Our principal concerns for the fourth quarter are the familiar issues of rates, spreads and prepayments. The Fed's tapering of reinvestment is underway, and so far, seems to have minimal impact on the mortgage market. Though, that could well change as reinvestment lessens over the coming months and net supply increases. In addition, we have leadership decisions for the Fed, which will likely affect the market's tone as well as policy. We expect another Fed hike in December. Higher rates going into this quarter will likely temper prepayments. The U.S. economy continues to make progress if the stock market is any indicator, but we expect the growth to continue at a relatively modest pace. The Trump administration's policy hold the potential for both positive and negative effects on our operations. We'll position the portfolio and our hedging to reflect this assessment of heightened risks while still allowing us to earn our dividend, which we feel is sustainable based on current investment opportunities and funding rates.

Operator, that concludes our prepared remarks. We'll now take any questions. Thank you.

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Questions and Answers

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Operator [1]

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(Operator Instructions) And our first question comes from the line of Trevor Cranston with JMP Securities.

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Trevor John Cranston, JMP Securities LLC, Research Division - Director and Senior Research Analyst [2]

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First question on -- with BUCKLER Securities coming online in the fourth quarter, can you give some additional color on sort of the rates you expect to be able to achieve through BUCKLER versus what you get more traditionally through tri-party repo? And also, what the goal is over the next couple of quarters in terms of how much of your financing you think you'll be able to do through BUCKLER?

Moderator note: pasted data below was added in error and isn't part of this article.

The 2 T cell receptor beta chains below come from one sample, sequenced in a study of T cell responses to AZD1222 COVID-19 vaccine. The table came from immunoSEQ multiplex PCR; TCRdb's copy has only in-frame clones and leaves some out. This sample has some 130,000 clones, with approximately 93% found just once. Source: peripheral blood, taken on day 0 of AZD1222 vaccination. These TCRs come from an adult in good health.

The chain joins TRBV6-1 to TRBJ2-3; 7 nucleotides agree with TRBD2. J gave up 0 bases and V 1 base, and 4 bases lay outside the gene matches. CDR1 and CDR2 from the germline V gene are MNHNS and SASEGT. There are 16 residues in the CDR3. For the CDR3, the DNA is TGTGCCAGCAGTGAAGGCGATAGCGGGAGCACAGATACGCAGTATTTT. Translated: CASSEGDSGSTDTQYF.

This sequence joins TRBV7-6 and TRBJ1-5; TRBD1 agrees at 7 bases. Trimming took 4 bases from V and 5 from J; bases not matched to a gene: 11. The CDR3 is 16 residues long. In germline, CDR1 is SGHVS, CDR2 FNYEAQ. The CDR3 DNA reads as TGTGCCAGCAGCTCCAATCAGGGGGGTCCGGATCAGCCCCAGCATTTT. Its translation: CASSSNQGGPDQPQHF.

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Jeffrey J. Zimmer, ARMOUR Residential REIT, Inc. - Co-Vice Chairman, Co-CEO and President [3]

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Hi, Trevor, it's Jeff. So in the last conference call, I believe we quoted, we ultimately hope to save in the 5 to 7 basis point range once we get them fully on boarded. Our goal right now, based on the size of our portfolio, is to initially go to $3 billion of our $7.2 billion of financing. And at that point, the ARMOUR board and the management will sit down and see if we want to increase from there. But look, that’s not a panacea. We have BUCKLER because it provides safety and soundness of financing. It's not just about saving a handful of basis points or perhaps more. We spent 20 months getting that operation going. And finally, within the last week or so did we do our first transaction. So it'll take some time to get up to $3 billion. I didn't know that we'll achieve that by the end of the year, but certainly in the first quarter.

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Trevor John Cranston, JMP Securities LLC, Research Division - Director and Senior Research Analyst [4]

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Great. And then second question on -- you mentioned in the prepared remarks towards the end that you guys are sort of watching and monitoring the effect that the Fed's balance sheet taper and then the potential announcement of a new Chairman. What's the impact that might have on spreads in the market? Can you talk about how you sort of view the balance between what you guys view as the incremental returns on investing in agencies versus the potential downside risk if we were to get some spread-widening pressure in that sector?

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Jeffrey J. Zimmer, ARMOUR Residential REIT, Inc. - Co-Vice Chairman, Co-CEO and President [5]